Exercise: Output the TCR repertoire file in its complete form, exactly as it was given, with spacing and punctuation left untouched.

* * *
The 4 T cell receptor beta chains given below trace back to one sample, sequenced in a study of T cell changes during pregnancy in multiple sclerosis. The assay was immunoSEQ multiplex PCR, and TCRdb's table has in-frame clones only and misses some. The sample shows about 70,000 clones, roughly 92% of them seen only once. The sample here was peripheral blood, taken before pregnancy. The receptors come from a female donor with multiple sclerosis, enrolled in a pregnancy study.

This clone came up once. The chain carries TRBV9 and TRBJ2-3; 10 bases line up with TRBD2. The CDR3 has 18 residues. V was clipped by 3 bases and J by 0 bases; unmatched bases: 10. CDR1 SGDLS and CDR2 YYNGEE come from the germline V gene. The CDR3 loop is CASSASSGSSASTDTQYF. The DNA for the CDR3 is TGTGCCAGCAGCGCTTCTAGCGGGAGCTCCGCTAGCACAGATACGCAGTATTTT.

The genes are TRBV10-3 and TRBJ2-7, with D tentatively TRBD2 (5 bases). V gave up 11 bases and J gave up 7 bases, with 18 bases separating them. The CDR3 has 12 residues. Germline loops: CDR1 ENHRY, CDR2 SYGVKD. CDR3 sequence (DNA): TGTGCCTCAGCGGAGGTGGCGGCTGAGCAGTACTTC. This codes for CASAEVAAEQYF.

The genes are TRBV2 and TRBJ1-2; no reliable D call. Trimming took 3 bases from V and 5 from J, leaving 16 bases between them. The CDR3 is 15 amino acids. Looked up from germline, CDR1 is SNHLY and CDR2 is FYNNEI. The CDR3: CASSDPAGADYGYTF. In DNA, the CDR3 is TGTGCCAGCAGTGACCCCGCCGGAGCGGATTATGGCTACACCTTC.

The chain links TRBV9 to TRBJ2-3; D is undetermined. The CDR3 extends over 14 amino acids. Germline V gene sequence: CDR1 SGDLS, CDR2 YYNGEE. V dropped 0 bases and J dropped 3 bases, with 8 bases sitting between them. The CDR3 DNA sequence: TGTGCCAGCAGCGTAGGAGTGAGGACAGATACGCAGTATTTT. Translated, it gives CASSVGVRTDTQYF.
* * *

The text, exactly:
The 4 T cell receptor beta chains given below trace back to one sample, sequenced in a study of T cell changes during pregnancy in multiple sclerosis. The assay was immunoSEQ multiplex PCR, and TCRdb's table has in-frame clones only and misses some. The sample shows about 70,000 clones, roughly 92% of them seen only once. The sample here was peripheral blood, taken before pregnancy. The receptors come from a female donor with multiple sclerosis, enrolled in a pregnancy study.

This clone came up once. The chain carries TRBV9 and TRBJ2-3; 10 bases line up with TRBD2. The CDR3 has 18 residues. V was clipped by 3 bases and J by 0 bases; unmatched bases: 10. CDR1 SGDLS and CDR2 YYNGEE come from the germline V gene. The CDR3 loop is CASSASSGSSASTDTQYF. The DNA for the CDR3 is TGTGCCAGCAGCGCTTCTAGCGGGAGCTCCGCTAGCACAGATACGCAGTATTTT.

The genes are TRBV10-3 and TRBJ2-7, with D tentatively TRBD2 (5 bases). V gave up 11 bases and J gave up 7 bases, with 18 bases separating them. The CDR3 has 12 residues. Germline loops: CDR1 ENHRY, CDR2 SYGVKD. CDR3 sequence (DNA): TGTGCCTCAGCGGAGGTGGCGGCTGAGCAGTACTTC. This codes for CASAEVAAEQYF.

The genes are TRBV2 and TRBJ1-2; no reliable D call. Trimming took 3 bases from V and 5 from J, leaving 16 bases between them. The CDR3 is 15 amino acids. Looked up from germline, CDR1 is SNHLY and CDR2 is FYNNEI. The CDR3: CASSDPAGADYGYTF. In DNA, the CDR3 is TGTGCCAGCAGTGACCCCGCCGGAGCGGATTATGGCTACACCTTC.

The chain links TRBV9 to TRBJ2-3; D is undetermined. The CDR3 extends over 14 amino acids. Germline V gene sequence: CDR1 SGDLS, CDR2 YYNGEE. V dropped 0 bases and J dropped 3 bases, with 8 bases sitting between them. The CDR3 DNA sequence: TGTGCCAGCAGCGTAGGAGTGAGGACAGATACGCAGTATTTT. Translated, it gives CASSVGVRTDTQYF.